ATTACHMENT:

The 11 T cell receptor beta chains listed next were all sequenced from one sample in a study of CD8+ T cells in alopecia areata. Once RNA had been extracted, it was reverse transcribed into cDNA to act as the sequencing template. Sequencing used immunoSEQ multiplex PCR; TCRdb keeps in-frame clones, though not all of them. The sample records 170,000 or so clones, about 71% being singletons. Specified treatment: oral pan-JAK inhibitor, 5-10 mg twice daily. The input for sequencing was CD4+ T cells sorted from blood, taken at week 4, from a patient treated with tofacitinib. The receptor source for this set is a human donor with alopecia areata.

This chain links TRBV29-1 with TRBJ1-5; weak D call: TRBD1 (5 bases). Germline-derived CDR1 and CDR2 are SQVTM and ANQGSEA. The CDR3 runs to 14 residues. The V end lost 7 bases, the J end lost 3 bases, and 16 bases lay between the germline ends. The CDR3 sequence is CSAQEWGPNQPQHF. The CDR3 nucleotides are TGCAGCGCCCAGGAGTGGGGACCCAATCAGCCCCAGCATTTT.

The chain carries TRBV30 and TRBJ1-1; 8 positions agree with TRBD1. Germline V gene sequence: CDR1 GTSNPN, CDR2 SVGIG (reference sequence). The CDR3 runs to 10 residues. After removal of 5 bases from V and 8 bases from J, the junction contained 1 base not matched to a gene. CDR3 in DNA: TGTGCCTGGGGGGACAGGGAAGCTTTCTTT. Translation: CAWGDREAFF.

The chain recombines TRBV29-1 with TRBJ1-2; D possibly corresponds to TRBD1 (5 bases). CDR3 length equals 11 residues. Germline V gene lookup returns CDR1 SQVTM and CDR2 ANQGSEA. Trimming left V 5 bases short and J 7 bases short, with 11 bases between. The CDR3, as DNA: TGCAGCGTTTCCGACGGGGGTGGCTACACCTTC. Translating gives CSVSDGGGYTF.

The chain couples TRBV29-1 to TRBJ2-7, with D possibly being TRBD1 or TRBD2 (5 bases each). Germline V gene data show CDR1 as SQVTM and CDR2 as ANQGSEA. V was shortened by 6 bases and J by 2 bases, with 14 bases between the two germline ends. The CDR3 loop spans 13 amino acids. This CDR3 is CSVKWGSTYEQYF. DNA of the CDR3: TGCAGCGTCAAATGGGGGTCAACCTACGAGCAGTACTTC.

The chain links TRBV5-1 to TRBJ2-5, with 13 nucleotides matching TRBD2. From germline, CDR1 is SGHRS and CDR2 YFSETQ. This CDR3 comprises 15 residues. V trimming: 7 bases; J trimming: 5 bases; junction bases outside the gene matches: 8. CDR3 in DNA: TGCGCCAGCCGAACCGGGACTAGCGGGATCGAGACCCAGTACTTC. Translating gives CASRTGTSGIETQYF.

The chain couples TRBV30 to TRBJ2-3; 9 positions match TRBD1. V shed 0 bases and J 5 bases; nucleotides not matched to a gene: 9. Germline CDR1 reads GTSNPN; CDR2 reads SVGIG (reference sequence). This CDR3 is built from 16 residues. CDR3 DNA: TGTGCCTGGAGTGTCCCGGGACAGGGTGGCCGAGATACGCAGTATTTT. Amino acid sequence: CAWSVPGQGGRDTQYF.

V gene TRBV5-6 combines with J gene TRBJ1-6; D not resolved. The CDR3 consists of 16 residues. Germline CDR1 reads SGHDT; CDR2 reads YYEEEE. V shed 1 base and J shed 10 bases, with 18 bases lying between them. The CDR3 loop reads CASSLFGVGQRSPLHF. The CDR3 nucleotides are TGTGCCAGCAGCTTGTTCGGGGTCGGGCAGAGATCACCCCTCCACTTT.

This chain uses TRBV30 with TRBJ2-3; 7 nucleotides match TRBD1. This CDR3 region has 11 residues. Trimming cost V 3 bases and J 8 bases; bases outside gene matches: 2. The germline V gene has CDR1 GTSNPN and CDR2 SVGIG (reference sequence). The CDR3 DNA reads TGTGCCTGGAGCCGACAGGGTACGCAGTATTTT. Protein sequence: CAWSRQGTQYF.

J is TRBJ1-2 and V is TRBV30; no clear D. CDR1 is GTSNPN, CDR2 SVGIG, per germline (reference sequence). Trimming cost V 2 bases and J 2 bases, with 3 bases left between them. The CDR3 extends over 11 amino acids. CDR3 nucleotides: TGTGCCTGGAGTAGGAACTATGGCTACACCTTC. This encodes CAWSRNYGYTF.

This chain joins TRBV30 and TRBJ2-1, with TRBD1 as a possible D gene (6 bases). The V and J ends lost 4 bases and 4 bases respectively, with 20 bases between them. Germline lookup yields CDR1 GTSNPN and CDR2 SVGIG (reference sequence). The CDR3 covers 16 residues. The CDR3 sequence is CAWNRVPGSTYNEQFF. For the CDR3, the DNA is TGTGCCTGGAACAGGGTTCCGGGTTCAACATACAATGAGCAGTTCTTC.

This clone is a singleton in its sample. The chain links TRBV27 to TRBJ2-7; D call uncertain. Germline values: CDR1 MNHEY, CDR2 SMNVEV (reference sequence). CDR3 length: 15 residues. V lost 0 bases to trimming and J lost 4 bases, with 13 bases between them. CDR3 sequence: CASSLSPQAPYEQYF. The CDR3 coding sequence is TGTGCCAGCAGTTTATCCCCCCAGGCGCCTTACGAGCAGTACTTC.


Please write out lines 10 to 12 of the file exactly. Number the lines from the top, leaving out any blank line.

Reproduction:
J is TRBJ1-2 and V is TRBV30; no clear D. CDR1 is GTSNPN, CDR2 SVGIG, per germline (reference sequence). Trimming cost V 2 bases and J 2 bases, with 3 bases left between them. The CDR3 extends over 11 amino acids. CDR3 nucleotides: TGTGCCTGGAGTAGGAACTATGGCTACACCTTC. This encodes CAWSRNYGYTF.

This chain joins TRBV30 and TRBJ2-1, with TRBD1 as a possible D gene (6 bases). The V and J ends lost 4 bases and 4 bases respectively, with 20 bases between them. Germline lookup yields CDR1 GTSNPN and CDR2 SVGIG (reference sequence). The CDR3 covers 16 residues. The CDR3 sequence is CAWNRVPGSTYNEQFF. For the CDR3, the DNA is TGTGCCTGGAACAGGGTTCCGGGTTCAACATACAATGAGCAGTTCTTC.

This clone is a singleton in its sample. The chain links TRBV27 to TRBJ2-7; D call uncertain. Germline values: CDR1 MNHEY, CDR2 SMNVEV (reference sequence). CDR3 length: 15 residues. V lost 0 bases to trimming and J lost 4 bases, with 13 bases between them. CDR3 sequence: CASSLSPQAPYEQYF. The CDR3 coding sequence is TGTGCCAGCAGTTTATCCCCCCAGGCGCCTTACGAGCAGTACTTC.